The Ducks and Wild will tee it up for Game 2 in Anaheim on Friday night.
The best battle of the evening turned out to be the Stars-Canucks contest. The two defensive-minded teams fought to four 2-1 contests during the regular season, splitting the four games. So naturally, there were nine goals scored in the series opener. But eight of those came in the first 54 minutes. We would endure another 84 minutes of scoreless hockey before the game-winner, with just 1:54 remaining in the fourth overtime.
Like San Jose, Vancouver frittered away a two-goal third period lead. Like the Sharks, the Canucks eventually prevailed. But it took a lot of extra time and work. These two teams were utterly spent when Henrik Sedin scored late in the fourth overtime, mercifully ending the sixth longest game in NHL history (just 1:09 shorter than Game 4 of the Caps-Pens opening round series in 1996).
There was a lot to chew on in this one.
Dallas is now 1-8 in its last nine playoff overtime games. Stars goaltender Marty Turco is now 0-5 all time in Game 1 of the playoffs.
Vancouver lost pluggers Matt Cooke and Alex Burrows to injury, leaving it with a shorter bench and a decided disadvantage with very passing minute.
The Canucks were hanging on for dear life for the last several minutes of regulation, and again on a few occasions in overtime. Dallas launched a modern-day NHL record 76 shots on goal. In the three-period span from the beginning of the third period to the end of the second overtime. Dallas outshot the Canucks 34-13. The Canucks managed to kill off a rare two-man disadvantage in the second overtime. The 5-on-3 lasted for 39 seconds.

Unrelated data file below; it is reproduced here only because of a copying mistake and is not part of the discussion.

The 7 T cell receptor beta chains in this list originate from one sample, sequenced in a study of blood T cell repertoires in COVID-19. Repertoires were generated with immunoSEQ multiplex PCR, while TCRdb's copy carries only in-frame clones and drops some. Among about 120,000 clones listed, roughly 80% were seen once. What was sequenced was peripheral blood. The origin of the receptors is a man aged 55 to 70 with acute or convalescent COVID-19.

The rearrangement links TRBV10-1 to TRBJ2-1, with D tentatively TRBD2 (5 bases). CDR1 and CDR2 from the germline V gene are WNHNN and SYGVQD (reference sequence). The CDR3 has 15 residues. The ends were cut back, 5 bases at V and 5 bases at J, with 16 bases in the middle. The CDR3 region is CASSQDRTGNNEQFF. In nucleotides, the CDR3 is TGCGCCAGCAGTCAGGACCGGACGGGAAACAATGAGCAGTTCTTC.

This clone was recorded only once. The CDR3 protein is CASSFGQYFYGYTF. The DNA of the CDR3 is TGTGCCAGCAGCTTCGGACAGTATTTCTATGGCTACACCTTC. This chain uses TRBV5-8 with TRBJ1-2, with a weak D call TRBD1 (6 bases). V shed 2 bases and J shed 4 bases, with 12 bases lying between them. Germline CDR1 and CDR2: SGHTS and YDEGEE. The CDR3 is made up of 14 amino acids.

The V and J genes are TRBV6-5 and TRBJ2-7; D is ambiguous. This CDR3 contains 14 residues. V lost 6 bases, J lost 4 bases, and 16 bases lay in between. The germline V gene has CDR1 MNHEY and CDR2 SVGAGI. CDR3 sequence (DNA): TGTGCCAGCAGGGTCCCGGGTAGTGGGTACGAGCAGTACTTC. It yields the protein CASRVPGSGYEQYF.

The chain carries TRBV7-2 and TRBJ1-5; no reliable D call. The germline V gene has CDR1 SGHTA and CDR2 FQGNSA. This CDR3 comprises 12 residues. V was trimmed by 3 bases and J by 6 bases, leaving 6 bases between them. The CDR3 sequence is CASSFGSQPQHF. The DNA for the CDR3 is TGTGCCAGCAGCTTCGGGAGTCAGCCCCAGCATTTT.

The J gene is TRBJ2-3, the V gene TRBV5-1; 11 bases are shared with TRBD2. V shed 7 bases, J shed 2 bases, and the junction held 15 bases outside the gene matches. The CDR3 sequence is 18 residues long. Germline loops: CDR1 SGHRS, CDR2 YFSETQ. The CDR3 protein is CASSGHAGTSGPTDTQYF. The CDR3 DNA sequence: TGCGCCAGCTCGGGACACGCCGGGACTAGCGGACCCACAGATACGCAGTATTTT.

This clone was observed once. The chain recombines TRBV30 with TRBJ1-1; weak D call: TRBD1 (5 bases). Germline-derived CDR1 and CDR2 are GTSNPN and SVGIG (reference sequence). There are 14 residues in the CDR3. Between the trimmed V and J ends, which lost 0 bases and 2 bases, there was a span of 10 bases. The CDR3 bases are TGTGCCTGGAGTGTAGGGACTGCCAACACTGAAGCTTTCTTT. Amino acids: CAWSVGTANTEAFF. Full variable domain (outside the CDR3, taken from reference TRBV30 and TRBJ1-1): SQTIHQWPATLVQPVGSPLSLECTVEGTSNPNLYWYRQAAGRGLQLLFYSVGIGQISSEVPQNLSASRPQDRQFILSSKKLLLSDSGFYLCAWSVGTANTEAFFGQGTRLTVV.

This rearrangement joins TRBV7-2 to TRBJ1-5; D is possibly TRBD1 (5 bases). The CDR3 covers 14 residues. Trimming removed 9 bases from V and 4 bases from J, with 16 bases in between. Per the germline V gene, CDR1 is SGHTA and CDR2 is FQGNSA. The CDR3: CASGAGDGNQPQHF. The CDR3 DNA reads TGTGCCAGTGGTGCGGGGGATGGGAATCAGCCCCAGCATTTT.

Making his first-ever playoff appearance, Vancouver goaltender Roberto Luongo got a baptism by fire. He made 72 saves on 76 shots. It must have felt like Florida to him.
Luongo joins John Garrett (both are 1-0) as the only Canucks goaltenders to have winning records in the playoffs. Seven of Vancouver’s 18 playoff netminders never won a game.
Canucks defenseman Kevin Bieksa (a guy I really like) took three minor penalties in the first period and another in the second overtime.
Dallas defenseman Sergei Zubov led all skaters with 55:08 in ice time. The Canucks’ Daniel Sedin had 10 shots on goal. Vancouver’s Jeff Cowan had nine hits, and he got his money’s worth on each and every one.
Hockey fans and executives have been making a lot of noise this season about changing the schedule so teams would play every team every season and fans would get a chance to see players visit every city. The names of players such as Ovechkin and Crosby are invariably invoked to support these scheduling pleas, but the Sedins need to be seen up close to be truly appreciated as well.
During the Capitals’ western trip last October, the one thing I saw in the four games that struck me the most was the utter size, strength and dominance of the Sedin twins down low in the offensive zone. It’s stunning to watch, and it was frequently on display during the 78 minutes of overtime in Wednesday night’s Game 1. Anyone who had been watching that game for any length of time would have predicted that the Sedins would eventually be involved in the game-winner.
I found myself in eager anticipation of the Sedins’ next shift, and Taylor Pyatt had a strong game as the third member of that line. Cowan and Ryan Kesler were continually energetic and involved all night, and their time on the ice was always something to savor, too.
Stu Barnes and Ladislav Nagy of the Stars were also impressive, and they seemed the likeliest heroes if Dallas were to win it. The Stars get a chance to draw even on Friday in Vancouver when Game 2 takes place.
The television coverage on Versus was solid all night, in the booth and in the studio. It’s always good to hear consummate pro Joe Beninati, and Dave Strader is much better on Versus than he is as the Florida play-by-play guy. Andy Brickley is a terrific analyst, and John Vanbiesbrouck grows on you. Vanbiesbrouck deserves kudos for “keeping things fresh” over what amounted to two-plus games.
We’ve got four early games tonight, so it’s going to be much tougher to keep tabs. I plan on starting with Calgary-Detroit and playing it by ear.
Have fun, drink plenty of fluids and be sure to get those naps in during the middle of the day. You never know how late it will be when you finally get off the couch.